Oil on canvas, framed (black wood) 24" x 24"
Oil on canvas, wood frame (painted white) 36" x 36"
Meet artist Yangyang Pan
Coming from away, I unpack my paint box to interpret the Canadian landscape from a different perspective. I tame the wilderness and make my gardens wild. With a bird’s eye view of the new, yet old earth around me, I challenge the Canadian Shield and honour the St. Lawrence Lowlands. It is an immigrant immersion. I learn the land and present its messages. The abstracted landscape lets me step into it gently, then build, with my brushstrokes, this new embrace to a release. I paint my way into a new space that does not contain me. It allows me to feel an unfamiliar freedom and, at the same time, to be myself.
My focus is on chromatic lyricism. My paintings, with their exuberance and wild colours, develop and evolve as an intuitive reaction to my beautiful surroundings, whether as close as the garden or farther throughout the region. The resulting work is an interplay of my memories and my present, as I bring together the ethereal and the physicality of the land around me. Perhaps this distillation of nostalgia helps me to understand the here and now.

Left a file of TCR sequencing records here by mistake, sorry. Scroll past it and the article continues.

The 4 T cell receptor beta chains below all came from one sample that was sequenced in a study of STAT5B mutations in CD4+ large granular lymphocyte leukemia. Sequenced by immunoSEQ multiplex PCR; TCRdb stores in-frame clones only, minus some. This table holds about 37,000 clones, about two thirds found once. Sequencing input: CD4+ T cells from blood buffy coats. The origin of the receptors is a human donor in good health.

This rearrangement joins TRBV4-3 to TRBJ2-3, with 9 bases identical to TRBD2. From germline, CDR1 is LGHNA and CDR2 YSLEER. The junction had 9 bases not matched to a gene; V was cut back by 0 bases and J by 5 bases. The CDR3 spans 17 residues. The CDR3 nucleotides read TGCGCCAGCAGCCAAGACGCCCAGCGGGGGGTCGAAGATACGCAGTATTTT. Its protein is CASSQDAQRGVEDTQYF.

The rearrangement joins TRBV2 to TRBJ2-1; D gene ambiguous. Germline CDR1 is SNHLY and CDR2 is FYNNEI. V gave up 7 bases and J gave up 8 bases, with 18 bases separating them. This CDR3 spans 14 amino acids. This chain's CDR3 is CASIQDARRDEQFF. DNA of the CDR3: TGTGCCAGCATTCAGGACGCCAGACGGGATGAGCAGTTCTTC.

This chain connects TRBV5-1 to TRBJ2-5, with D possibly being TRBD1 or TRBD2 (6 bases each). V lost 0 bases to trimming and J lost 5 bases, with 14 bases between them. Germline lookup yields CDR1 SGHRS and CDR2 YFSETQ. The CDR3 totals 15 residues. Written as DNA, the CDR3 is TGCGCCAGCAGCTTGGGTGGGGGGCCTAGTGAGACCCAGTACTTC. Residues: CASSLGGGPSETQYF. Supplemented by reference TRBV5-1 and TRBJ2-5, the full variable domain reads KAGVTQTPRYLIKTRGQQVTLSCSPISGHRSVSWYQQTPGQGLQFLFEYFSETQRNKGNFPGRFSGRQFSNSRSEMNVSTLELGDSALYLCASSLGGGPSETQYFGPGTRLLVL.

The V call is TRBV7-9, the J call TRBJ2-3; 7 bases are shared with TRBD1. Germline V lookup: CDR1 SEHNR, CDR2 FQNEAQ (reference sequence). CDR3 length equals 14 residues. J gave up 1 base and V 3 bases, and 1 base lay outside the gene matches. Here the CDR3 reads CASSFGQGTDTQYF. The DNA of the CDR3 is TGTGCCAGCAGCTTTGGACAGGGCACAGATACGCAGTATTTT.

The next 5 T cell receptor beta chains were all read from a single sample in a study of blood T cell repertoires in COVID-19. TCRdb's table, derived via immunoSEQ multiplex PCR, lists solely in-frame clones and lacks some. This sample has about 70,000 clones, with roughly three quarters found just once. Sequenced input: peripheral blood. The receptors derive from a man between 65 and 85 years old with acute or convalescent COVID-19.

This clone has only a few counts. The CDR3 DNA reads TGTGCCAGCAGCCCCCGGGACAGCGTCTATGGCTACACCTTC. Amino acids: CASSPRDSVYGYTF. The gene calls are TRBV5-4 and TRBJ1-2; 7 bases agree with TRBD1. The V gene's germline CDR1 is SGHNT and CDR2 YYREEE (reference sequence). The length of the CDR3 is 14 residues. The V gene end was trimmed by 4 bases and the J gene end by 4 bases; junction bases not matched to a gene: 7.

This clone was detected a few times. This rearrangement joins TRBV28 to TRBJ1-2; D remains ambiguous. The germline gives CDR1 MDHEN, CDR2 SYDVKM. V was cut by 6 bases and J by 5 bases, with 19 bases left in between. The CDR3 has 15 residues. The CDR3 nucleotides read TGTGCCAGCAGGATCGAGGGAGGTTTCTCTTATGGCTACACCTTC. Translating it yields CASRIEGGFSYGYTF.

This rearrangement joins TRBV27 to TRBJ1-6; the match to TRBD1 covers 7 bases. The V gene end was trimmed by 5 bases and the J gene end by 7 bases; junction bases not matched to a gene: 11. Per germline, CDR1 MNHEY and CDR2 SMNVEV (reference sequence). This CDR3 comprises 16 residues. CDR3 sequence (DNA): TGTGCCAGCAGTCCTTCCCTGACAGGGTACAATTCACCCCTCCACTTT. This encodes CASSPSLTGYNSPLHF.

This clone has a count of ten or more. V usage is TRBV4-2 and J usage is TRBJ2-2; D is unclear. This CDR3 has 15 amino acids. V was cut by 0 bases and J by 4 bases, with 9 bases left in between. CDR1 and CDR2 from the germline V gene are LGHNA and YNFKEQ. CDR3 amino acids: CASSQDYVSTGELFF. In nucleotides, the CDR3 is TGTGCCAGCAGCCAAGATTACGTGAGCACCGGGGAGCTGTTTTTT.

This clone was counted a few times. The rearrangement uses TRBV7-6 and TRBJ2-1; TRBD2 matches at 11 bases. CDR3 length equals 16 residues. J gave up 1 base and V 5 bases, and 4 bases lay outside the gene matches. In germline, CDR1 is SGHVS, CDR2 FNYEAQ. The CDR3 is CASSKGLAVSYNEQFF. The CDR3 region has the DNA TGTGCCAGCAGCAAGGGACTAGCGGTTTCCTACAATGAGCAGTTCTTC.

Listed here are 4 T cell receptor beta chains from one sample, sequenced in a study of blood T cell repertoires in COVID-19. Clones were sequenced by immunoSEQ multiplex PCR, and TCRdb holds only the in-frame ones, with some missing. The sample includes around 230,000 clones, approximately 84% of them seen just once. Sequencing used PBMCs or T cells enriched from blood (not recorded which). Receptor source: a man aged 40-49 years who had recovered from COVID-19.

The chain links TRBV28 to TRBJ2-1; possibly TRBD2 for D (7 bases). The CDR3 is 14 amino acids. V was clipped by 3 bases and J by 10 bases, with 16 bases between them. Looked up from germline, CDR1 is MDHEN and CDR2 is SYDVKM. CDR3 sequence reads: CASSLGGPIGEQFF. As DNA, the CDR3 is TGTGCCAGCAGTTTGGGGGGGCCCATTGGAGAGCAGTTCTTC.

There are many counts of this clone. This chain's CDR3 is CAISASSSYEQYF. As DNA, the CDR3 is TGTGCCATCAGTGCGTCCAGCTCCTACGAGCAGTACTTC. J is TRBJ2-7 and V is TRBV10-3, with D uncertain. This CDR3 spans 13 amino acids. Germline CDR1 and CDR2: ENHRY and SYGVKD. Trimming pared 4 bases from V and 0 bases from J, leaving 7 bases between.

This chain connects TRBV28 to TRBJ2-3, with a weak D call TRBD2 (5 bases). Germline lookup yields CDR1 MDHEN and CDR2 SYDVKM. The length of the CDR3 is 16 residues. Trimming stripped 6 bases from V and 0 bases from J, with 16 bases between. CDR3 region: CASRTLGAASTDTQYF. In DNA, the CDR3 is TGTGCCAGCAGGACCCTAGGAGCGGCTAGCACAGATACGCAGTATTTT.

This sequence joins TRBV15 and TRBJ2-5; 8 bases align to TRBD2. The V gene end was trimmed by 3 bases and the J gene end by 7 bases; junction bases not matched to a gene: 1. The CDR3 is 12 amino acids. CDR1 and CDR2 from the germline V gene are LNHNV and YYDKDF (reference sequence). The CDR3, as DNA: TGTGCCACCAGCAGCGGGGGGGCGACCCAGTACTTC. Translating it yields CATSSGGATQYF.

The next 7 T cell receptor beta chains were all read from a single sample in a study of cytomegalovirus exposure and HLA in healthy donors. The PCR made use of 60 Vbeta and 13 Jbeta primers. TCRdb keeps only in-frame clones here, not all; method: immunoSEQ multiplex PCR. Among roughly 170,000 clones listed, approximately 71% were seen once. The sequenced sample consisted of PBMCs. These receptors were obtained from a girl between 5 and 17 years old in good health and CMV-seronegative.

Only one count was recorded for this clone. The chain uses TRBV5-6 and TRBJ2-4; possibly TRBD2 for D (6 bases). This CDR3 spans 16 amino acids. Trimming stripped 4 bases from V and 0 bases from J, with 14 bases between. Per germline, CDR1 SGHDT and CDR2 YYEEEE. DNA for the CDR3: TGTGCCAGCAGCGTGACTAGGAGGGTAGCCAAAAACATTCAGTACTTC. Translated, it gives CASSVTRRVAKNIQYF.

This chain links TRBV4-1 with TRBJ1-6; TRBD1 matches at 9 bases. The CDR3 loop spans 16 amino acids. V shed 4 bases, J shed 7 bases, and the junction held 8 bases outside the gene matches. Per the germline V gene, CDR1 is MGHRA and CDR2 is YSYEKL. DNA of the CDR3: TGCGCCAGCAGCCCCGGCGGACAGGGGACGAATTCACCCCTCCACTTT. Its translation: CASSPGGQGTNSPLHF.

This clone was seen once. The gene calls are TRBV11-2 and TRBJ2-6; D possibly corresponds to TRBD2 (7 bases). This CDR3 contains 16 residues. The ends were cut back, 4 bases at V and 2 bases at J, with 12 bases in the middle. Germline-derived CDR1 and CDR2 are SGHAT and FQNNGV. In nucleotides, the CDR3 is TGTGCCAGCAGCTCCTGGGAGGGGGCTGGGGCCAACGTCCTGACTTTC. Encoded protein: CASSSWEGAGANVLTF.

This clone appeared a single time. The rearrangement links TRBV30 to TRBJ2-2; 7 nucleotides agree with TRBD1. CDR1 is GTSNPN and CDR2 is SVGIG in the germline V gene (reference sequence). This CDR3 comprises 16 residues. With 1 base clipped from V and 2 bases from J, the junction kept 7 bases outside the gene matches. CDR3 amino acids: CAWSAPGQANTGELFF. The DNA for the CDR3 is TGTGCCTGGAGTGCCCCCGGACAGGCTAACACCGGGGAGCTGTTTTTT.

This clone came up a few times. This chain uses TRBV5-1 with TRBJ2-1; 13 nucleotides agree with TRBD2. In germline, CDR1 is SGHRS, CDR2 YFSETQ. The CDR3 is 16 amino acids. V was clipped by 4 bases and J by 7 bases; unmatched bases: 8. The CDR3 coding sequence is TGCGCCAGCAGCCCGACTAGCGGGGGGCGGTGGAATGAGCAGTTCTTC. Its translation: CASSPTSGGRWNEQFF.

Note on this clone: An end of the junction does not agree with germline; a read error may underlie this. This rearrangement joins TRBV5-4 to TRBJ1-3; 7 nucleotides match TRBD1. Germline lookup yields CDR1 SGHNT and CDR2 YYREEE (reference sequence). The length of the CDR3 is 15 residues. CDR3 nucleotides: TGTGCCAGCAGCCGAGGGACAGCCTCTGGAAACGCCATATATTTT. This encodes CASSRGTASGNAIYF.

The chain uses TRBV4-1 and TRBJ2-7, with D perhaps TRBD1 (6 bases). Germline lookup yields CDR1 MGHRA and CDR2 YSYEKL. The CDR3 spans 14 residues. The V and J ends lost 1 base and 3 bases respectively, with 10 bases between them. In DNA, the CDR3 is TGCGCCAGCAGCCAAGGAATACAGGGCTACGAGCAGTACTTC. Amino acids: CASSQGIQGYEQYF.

What I wish to present is my journey. While ostensibly based on the dynamic visual forces of nature, landscape and surroundings, these lyrical works are as much a landscape of my inner emotions, memories and history. I want my paintings to pulse with life and reveal a marriage of my cultural connections and ideas of aesthetics. This work allows me to consider the space between seen and unseen, which takes root in one’s senses and memory. I aim for the beauty and drama of evocative abstract painting within an ongoing exploration of what can be achieved in paint. I try to push the relation between form and colour to create a visual sensation of energy, emotion, and reality: epiphany.
Yangyang’s ‘Ephiphany’ solo exhibition at the Elora Centre for the Arts this summer included captured the energy flow and the senses, and the fusion of eastern and western traditions. She grew up in China, where she got her art education. While much of her influence comes from Chinese culture and arts, she is also influenced by western abstract expressionism painters like Willem De Kooning, Joan Mitchell, Philip Guston and Cy Twombly, among others. Her work reflects the blend of ideas between east and west, and is emblematic of the global nature of art.